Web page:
I just got my first pay cheque as a professional screenwriter (for an upcoming Netflix series). Here’s how it happened step-by-step. I hope this helps!
I finished an undergraduate degree in film and left to travel the world for almost 10 years. I supported myself with odd jobs mostly in teaching and care work. Apart from a brief stint in reality TV in the US, I had no relevant experience. Zero.
I returned home to Australia, unemployed and almost 30. My mum encouraged me to do a post-graduate cert in screenwriting. Reluctantly, I agreed. I don’t think a degree is necessary but it did put me in contact with other filmmakers, some of whom helped me make my first film.
I spent two years after film school polishing a feature script. Had no idea what to do with it so I decided to make it with someone I met while studying. We started off by funding it ourselves, like our heroes the Duplass Brothers.
(Spoiler: we did not become the Duplass Brothers.)
We shot the film and had no idea what to do next. Studying the Duplass Brothers' career did not provide any real clues. Crew all moved on to the other projects. I had an unfinished film and I'd skipped making short films to go directly to a feature. I had no fucking idea.
I reached out to a bunch of producers and they mostly ignored me. I knew they probably get these sorts of emails all the time, so I accepted humiliation as the price I had to pay. Friends, I begged.
However. ONE producer did not ignore me. For reasons unknown, he offered to help me finish the film and guided me through everything I had to do to achieve that. It took almost another two years. I spent a lot of time crying on the phone to him.
Finishing that film almost ruined my mental health. I was basically alone, apart from this producer who became my mentor. It was truly one of the worst experiences of my life, I'm not gonna lie. I wanted to quit but if I did, all the trauma have been for nothing.
To top it off, the film didn’t achieve anything like I'd hoped. I entered it in SXSW which was an unrealistic expectation. It didn’t even get into the film festival in my home city. I had to recalibrate what success looked like. Success was finishing the film in the first place.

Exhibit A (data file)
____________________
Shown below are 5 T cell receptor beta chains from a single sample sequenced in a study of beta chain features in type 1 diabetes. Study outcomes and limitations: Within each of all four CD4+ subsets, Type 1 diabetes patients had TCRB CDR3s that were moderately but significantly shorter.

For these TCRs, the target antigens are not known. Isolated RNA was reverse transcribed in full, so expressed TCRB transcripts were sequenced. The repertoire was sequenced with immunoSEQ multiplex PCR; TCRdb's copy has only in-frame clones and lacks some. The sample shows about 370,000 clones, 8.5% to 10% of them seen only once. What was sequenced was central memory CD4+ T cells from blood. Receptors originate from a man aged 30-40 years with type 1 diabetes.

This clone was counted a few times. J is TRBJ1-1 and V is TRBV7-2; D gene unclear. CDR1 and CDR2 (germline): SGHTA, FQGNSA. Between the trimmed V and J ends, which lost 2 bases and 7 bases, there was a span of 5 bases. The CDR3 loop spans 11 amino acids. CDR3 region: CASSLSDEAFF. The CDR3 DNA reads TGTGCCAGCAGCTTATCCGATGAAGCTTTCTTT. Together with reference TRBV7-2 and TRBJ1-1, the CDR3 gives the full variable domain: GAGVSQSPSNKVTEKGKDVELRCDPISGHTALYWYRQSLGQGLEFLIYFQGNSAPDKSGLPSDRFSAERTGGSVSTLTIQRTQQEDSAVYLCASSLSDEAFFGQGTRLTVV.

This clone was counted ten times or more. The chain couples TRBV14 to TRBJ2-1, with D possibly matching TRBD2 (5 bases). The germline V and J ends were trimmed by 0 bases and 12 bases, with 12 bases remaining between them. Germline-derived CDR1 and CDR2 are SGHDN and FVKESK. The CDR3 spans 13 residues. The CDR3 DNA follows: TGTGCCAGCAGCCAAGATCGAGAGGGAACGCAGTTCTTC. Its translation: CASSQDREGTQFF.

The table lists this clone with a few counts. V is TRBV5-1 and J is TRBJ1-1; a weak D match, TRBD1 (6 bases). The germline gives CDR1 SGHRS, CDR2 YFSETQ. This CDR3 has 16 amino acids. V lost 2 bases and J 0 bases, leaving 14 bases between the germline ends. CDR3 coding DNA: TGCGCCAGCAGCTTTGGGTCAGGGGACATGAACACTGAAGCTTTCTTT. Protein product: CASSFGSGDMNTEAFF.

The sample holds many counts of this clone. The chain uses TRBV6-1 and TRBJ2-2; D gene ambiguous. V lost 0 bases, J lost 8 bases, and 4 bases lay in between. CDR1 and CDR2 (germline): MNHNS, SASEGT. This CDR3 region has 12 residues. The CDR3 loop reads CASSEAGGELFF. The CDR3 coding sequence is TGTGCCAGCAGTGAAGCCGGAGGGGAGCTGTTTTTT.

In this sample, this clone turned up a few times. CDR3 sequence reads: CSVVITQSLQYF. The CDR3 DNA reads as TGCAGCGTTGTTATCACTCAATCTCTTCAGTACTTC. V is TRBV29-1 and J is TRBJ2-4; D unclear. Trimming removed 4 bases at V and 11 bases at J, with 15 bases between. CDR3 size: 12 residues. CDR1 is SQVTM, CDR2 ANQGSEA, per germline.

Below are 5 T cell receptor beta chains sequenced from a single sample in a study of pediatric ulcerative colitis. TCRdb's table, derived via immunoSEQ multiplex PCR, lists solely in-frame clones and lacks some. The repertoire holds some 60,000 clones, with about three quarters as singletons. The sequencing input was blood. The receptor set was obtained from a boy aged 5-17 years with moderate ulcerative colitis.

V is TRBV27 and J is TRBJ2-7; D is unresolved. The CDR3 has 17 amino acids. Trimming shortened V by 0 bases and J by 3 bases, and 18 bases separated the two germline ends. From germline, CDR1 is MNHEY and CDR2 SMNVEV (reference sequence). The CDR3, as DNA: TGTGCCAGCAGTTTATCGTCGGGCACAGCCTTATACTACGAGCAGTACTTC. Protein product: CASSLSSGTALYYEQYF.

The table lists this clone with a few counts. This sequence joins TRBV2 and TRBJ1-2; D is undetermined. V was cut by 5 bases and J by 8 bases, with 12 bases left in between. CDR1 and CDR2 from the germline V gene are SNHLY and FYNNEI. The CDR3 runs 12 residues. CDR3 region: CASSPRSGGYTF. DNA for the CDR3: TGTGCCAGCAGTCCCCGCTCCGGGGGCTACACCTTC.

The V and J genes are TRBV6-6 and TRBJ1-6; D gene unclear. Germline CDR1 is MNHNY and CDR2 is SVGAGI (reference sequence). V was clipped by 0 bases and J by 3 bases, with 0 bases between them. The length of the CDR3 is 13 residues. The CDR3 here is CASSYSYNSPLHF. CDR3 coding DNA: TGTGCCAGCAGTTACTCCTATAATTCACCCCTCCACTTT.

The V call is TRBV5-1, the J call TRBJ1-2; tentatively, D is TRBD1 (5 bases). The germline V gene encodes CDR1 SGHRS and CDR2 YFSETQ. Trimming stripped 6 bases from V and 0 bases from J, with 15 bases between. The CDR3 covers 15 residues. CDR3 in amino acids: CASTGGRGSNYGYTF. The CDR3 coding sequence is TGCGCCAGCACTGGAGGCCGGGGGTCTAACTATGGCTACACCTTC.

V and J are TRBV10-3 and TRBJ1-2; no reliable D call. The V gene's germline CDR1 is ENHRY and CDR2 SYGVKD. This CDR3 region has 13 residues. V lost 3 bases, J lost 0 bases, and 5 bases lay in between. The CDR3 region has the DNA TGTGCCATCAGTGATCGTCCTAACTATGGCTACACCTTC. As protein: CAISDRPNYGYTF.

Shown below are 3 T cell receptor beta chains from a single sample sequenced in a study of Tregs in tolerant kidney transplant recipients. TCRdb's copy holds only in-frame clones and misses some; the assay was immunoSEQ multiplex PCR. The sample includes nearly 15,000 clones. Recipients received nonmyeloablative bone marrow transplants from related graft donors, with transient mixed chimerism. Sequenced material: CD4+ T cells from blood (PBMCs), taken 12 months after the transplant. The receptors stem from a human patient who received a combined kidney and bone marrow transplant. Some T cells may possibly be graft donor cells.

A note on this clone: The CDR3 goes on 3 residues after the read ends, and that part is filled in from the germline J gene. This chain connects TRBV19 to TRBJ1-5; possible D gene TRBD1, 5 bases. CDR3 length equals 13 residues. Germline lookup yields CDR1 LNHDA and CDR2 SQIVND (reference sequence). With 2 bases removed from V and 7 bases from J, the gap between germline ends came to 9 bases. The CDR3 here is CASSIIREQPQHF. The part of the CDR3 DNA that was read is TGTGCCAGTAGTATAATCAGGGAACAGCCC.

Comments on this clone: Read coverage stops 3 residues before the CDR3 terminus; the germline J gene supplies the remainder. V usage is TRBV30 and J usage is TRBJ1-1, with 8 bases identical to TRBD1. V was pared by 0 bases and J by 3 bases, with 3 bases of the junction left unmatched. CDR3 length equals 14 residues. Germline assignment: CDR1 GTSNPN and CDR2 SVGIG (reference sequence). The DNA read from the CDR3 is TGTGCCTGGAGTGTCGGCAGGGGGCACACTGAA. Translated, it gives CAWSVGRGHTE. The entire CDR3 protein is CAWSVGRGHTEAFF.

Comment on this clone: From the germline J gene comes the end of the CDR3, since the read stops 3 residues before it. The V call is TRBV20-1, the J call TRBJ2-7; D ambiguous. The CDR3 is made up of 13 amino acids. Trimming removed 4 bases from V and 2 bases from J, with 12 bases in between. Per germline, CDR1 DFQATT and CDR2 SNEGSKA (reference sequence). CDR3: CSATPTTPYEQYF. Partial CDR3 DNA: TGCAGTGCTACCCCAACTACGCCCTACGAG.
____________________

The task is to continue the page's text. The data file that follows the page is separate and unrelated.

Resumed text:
It didn’t win awards of note. It didn’t get seen by many people. It didn’t get me into major festivals, it didn’t make me an overnight success, there were no studios calling me up. I honestly felt like a failure. Five years of writing and making the film and for what?
What it did was start a relationship with ONE producer who believed in me, despite how much money my film did or didn’t (more accurately) make.
Over the past two years, I’ve developed two screenplays with that producer and am working on a third. I’ve lost faith many times as those screenplays have yet to come to fruition. A truer statement would be that I question why the hell I'm doing this every single day.
But because of that film and those two as-yet-unproduced screenplays, when the producer created a series with Netflix, he asked me to be part of the writers’ room.
This is seven years after I returned to Australia and five years after I began producing my indie feature film. I gave myself 10 years and said if I had made no progress by then, I would reassess my ambitions.
So here’s my take (for what it’s worth). 1) Make the damn film. Write a screenplay, shoot it yourself, be capable of showing someone what you can do. 2) Don’t believe that you are going to “make it” by shooting a single film. It almost never happens.
But most importantly 3) Just because *that* film didn’t do what you hoped it would, it is the first step in a very very fucking long process. It sucks because you’ll probably spend years working on it, but remember that it’s only your first film. Your masterpiece still awaits.
Hope that is useful in any way. As I said, I'm a beginner but happy to answer any questions if I can....
Good morning! I just woke up to this... 😍So glad it is helpful, I always wonder how other people "break in" to an industry that is notoriously difficult. There are some great questions in here, I'll work through them after coffee!
I should clarify, because I've had a lot of questions and comments about this, that I do still have a day job as a copywriter (and have done for years) that supports me while I write in my free time. I am not in a position to quit. I can't speak for how others manage financially.

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